Once again, I attended the Art Of Motion Picture Costume Design Exhibit at FIDM’s Museum and Galleries in Downtown Los Angeles. Now in its 22nd year, the exhibit showcases outstanding costumes from the year’s best films. In a year filled with period films, superheroes, sci-fi, action, and fairy-tales retold, costume designers had considerable opportunity to display their talents on the big screen.
While some may find it particularly mesmerizing to see costumes displayed from the likes of Man Of Steel, G.I. Joe, and Thor, my eyes wandered toward more classic costume design. I was far more fascinated by the detailing of the more elaborately tailored and embellished costumes from The Hunger Games, Oz, American Hustle and The Great Gatsby.
The contributions of motion picture costume designers capture a world, an era, and a story on film. Costume designs come to define a character. Costume designer, Catherine Martin, nominated for The Great Gatsby, explains: “That’s the job of a costume-the actor is the transformer. The actor with the script and the director really make the story, and the costume is there to support the process.” (From FIDM exhibit notes) What would The Great Gatsby be without the lined suits of Tom Buchanan’s Yale pedigree or Daisy’s glittering headpieces and gorgeous Prada evening gowns? Also, on display are costumes from American Hustle including several of Rosalyn’s frocks as well as some of those low-cut ensembles Amy Adams wore so well as Sydney. American Hustle‘s Costume Designer, Michael Wilkinson, is among those nominated for an Oscar this year.
Sometimes underappreciated, but equally impressive are the costumes that appear anything but extraordinary. These are the classically cut and historically accurate costumes that perfectly fit into a film’s period. The painstaking research that costume designers must undertake is mind-boggling at times. It’s not just about being historically accurate to a film’s period. Sometimes, for example, they may have to track down where to source original fabrics and accessories, locate items that are no longer manufactured, or age newly constructed outfits so the fabric appears stressed and worn. Other times, the challenge is more than just depicting a historic period. In the case of the film, 42, costume designer Caroline Harris had an obligation to depict Jackie and Rachel Robinson as the elegantly, well-dressed couple of their era. Equally as challenging was the efforts to make sure every last detail in baseball attire, logos, numbers, and official uniforms was accurate. On that front, Major League Baseball acted as a consultant on the film to ensure the authenticity of baseball history.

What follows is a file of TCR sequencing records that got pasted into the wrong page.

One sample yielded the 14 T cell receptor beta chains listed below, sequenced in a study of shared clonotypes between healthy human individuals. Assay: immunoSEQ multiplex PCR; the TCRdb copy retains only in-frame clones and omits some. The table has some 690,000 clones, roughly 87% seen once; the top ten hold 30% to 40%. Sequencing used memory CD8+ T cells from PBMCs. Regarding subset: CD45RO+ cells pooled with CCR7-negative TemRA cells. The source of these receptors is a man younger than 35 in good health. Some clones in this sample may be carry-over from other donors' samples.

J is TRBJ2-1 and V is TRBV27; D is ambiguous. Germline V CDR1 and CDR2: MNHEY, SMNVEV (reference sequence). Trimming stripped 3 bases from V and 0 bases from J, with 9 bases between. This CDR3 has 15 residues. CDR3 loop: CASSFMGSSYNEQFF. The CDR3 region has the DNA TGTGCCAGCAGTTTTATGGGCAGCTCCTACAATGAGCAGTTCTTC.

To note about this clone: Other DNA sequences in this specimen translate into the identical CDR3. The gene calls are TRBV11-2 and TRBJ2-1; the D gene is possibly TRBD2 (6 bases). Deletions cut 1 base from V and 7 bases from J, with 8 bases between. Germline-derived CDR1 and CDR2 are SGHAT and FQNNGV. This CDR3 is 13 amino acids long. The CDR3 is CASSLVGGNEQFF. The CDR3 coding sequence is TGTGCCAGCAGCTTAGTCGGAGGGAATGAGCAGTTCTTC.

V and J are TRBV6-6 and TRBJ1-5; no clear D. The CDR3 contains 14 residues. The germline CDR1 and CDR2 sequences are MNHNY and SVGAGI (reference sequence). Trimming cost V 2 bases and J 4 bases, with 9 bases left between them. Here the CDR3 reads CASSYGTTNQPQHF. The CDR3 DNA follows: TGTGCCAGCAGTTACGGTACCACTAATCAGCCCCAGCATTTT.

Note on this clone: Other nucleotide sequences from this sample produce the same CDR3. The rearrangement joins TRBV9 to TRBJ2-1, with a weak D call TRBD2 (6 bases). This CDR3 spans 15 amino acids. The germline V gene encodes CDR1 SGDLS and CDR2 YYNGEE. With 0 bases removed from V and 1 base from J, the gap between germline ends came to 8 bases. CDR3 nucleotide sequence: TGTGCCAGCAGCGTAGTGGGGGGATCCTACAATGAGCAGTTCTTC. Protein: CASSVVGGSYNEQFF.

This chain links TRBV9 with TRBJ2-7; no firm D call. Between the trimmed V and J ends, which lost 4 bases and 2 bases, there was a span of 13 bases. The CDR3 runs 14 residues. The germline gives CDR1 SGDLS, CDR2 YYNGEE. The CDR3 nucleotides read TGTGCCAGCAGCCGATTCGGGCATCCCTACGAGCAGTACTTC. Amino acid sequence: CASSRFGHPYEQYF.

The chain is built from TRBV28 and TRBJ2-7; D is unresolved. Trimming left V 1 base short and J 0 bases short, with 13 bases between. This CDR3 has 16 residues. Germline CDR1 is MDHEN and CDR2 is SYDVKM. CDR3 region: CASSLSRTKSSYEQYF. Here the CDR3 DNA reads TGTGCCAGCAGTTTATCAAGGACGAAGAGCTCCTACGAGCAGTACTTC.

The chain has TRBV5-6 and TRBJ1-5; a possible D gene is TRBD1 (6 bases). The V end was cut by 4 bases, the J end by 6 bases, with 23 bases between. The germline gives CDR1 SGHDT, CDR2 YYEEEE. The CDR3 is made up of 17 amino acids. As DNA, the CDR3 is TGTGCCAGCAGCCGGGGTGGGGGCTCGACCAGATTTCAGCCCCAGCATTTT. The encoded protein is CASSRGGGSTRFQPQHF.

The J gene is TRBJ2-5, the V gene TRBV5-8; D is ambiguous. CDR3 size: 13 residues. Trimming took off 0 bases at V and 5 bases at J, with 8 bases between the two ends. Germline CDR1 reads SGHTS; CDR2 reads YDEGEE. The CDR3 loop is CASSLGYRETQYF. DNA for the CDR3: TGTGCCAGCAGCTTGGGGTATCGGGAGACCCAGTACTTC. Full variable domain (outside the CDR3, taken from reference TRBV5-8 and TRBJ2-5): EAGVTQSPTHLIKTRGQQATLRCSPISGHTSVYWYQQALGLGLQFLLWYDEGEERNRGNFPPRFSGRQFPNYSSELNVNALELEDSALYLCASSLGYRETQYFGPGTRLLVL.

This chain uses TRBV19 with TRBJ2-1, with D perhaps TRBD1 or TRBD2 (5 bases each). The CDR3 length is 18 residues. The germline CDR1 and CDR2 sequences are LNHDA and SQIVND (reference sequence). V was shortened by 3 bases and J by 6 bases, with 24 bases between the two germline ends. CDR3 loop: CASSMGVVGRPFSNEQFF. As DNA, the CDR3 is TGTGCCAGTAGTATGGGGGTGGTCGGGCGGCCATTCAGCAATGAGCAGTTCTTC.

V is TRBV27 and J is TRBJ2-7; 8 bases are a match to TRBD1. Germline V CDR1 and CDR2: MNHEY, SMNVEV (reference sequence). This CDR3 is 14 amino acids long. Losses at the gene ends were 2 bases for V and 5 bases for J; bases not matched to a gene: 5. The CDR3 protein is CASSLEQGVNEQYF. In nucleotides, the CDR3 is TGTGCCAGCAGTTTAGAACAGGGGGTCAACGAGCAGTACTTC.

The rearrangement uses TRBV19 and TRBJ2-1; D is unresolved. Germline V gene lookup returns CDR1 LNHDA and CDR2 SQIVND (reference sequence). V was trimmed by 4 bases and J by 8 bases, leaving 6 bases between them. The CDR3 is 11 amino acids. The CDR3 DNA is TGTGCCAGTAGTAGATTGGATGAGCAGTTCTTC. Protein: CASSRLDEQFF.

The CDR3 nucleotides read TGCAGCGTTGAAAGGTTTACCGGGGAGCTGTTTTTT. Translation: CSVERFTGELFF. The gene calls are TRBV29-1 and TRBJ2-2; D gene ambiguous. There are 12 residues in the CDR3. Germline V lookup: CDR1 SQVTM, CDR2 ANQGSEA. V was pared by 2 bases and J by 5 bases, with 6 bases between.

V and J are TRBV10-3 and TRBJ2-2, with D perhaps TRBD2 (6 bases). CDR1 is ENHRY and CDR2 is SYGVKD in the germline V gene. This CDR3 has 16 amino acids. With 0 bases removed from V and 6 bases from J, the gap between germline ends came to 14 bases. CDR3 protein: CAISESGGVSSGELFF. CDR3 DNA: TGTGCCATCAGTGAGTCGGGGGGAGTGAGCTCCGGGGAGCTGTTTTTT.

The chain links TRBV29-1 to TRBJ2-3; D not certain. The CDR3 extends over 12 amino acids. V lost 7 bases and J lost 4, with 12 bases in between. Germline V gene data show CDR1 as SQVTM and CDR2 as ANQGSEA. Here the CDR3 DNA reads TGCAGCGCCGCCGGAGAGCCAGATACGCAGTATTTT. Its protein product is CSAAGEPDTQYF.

While at the costume exhibit, don’t miss a chance to browse the FIDM Scholarship Store, housed in the same building. The scholarship store offers overstock fashion items and accessories at rock-bottom prices. If you like to be stylish, but your wallet doesn’t always cooperate with your tastes, a trip to the scholarship store is a must. I almost always find something.
After you’ve completed your cultural excursion to the museum and soothed your inner fashionista at the FIDM scholarship store, take advantage of downtown L.A. While I was there, a friend and I walked from the Fashion Institute to The Bradbury Building (304 S. Broadway.) Originally built in 1893, The Bradbury Building is known for both its architecture and its appearances in films such as Bladerunner, 500 Days of Summer and The Artist.
The Bradbury’s exterior is rather understated, but walk a few steps inside and you’ll see what all the fuss is about. The building’s interior houses a central court and atrium that beautifully allows natural light to illuminate the cascading staircases and highlight the ornate filigree ironwork that’s seen throughout the building. Tours are available, but it’s just as easy to walk around the building on your own. Visitors are permitted in the central court and up to the first floor, but are not allowed to ride the old-fashioned birdcage elevators. Photographs, however, are permitted here. The staff merely requests that you respect other tenants and office workers within the building while you’re there. Fair enough, I’d say.
Across the street from the Bradbury Building you’ll also find Grand Central Market. If you have more time to explore, there are several vintage theaters nearby that are also worth seeing including: Los Angeles Theater (615 S. Broadway), The Palace Theater (630 S. Broadway), Tower Theater (802 S. Broadway) and Orpheum Theater (842 S. Broadway)
The Fashion Institute Of Design and Merchandising (FIDM) hosts the 22ndAnnual Art Of Motion Picture Costume Design February 11 – April 26, 2014.
FIDM Museum & Galleries: 919 South Grand Avenue, Los Angeles CA 90015
Gallery hours are: 10:00a.m. – 5:00p.m. (Tues – Sat)
** The exhibit is FREE and easily accessible from the Los Angeles Metro Red Line. Please note: Photography is not permitted inside the exhibit. FIDMmuseum.org
The Bradbury Building is located at 304 S. Broadway, Downtown Los Angeles.
The building is open to visitors from 9:00a.m. – 6:00p.m. (Mon -Fri) and
9:00 a.m. – 5:00 p.m. (Sat/Sun)